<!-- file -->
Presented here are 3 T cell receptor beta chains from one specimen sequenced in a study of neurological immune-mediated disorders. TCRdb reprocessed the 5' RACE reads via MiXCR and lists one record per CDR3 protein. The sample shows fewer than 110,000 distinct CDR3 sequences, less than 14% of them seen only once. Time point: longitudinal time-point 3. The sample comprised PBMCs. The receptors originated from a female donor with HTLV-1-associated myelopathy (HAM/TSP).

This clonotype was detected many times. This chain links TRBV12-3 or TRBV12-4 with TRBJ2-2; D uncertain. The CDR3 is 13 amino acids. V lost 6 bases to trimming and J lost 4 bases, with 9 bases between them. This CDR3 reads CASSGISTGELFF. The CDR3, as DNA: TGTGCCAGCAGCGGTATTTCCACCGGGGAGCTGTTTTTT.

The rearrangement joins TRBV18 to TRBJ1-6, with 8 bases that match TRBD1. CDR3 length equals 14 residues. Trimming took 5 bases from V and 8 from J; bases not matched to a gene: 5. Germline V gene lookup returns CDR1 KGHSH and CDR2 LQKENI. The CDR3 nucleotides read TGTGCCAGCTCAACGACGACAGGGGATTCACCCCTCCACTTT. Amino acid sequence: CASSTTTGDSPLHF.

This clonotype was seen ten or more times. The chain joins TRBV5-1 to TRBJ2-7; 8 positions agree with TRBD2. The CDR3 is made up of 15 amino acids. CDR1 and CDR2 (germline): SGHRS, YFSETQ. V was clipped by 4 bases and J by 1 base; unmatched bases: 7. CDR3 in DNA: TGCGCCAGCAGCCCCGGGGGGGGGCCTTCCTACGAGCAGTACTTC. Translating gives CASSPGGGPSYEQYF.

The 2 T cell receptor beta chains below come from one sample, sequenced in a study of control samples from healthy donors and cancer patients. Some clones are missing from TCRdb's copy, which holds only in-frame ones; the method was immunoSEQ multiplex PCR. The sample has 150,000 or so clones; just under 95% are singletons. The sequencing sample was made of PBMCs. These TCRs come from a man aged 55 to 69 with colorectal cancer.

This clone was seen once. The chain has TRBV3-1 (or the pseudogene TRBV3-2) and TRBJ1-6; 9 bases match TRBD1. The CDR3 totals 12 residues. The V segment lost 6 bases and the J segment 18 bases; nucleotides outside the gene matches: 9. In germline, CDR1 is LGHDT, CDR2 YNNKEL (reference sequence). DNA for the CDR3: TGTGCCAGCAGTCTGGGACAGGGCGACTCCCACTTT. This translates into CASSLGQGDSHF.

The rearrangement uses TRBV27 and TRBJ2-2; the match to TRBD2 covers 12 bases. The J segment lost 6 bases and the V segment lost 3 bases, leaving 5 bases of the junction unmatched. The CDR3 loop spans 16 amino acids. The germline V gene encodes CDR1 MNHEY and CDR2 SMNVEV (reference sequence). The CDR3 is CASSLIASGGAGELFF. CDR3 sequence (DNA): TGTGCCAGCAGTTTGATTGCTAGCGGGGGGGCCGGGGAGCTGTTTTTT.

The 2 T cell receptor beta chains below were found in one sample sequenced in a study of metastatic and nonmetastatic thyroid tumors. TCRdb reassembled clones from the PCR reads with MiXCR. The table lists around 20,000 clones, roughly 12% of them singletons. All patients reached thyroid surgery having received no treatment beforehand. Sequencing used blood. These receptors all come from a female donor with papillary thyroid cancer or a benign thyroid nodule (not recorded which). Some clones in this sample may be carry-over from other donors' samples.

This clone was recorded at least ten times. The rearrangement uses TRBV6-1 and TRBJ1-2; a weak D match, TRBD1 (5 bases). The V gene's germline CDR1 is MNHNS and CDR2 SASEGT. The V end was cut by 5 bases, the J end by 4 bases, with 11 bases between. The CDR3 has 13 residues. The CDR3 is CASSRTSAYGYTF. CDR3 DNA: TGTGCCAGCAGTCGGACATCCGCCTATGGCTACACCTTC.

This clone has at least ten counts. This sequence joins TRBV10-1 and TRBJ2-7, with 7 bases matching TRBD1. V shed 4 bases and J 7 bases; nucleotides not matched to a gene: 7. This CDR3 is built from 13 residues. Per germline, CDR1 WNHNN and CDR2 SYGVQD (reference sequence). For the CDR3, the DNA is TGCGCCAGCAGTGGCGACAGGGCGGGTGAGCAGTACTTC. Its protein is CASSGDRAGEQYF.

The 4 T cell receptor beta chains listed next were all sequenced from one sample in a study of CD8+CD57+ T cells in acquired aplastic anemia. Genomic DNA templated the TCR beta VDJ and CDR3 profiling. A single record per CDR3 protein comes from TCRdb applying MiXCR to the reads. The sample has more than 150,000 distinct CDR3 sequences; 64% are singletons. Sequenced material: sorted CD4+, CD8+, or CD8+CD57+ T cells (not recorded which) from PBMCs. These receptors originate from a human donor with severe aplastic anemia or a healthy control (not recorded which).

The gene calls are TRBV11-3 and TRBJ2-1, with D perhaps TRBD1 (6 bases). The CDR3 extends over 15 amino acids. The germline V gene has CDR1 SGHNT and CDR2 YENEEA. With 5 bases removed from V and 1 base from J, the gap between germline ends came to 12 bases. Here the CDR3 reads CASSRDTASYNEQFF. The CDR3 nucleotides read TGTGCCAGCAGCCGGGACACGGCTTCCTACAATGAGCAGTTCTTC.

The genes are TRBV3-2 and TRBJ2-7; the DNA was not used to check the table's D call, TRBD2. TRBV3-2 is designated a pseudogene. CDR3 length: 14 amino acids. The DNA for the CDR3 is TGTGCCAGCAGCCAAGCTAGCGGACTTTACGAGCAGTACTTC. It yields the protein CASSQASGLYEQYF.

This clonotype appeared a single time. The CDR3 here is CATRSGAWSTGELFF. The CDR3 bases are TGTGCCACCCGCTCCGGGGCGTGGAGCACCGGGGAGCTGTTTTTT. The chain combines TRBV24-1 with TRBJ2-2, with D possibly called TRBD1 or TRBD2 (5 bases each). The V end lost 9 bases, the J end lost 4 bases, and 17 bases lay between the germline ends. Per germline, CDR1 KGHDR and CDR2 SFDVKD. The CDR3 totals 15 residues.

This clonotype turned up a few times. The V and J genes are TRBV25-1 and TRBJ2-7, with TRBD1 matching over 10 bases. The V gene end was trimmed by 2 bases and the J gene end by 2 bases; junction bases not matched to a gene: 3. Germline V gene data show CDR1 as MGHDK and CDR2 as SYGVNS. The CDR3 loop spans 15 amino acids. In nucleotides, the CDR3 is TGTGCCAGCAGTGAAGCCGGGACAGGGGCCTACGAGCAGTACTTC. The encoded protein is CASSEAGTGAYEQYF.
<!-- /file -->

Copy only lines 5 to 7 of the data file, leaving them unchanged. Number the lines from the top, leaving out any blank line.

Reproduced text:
The 2 T cell receptor beta chains below come from one sample, sequenced in a study of control samples from healthy donors and cancer patients. Some clones are missing from TCRdb's copy, which holds only in-frame ones; the method was immunoSEQ multiplex PCR. The sample has 150,000 or so clones; just under 95% are singletons. The sequencing sample was made of PBMCs. These TCRs come from a man aged 55 to 69 with colorectal cancer.

This clone was seen once. The chain has TRBV3-1 (or the pseudogene TRBV3-2) and TRBJ1-6; 9 bases match TRBD1. The CDR3 totals 12 residues. The V segment lost 6 bases and the J segment 18 bases; nucleotides outside the gene matches: 9. In germline, CDR1 is LGHDT, CDR2 YNNKEL (reference sequence). DNA for the CDR3: TGTGCCAGCAGTCTGGGACAGGGCGACTCCCACTTT. This translates into CASSLGQGDSHF.

The rearrangement uses TRBV27 and TRBJ2-2; the match to TRBD2 covers 12 bases. The J segment lost 6 bases and the V segment lost 3 bases, leaving 5 bases of the junction unmatched. The CDR3 loop spans 16 amino acids. The germline V gene encodes CDR1 MNHEY and CDR2 SMNVEV (reference sequence). The CDR3 is CASSLIASGGAGELFF. CDR3 sequence (DNA): TGTGCCAGCAGTTTGATTGCTAGCGGGGGGGCCGGGGAGCTGTTTTTT.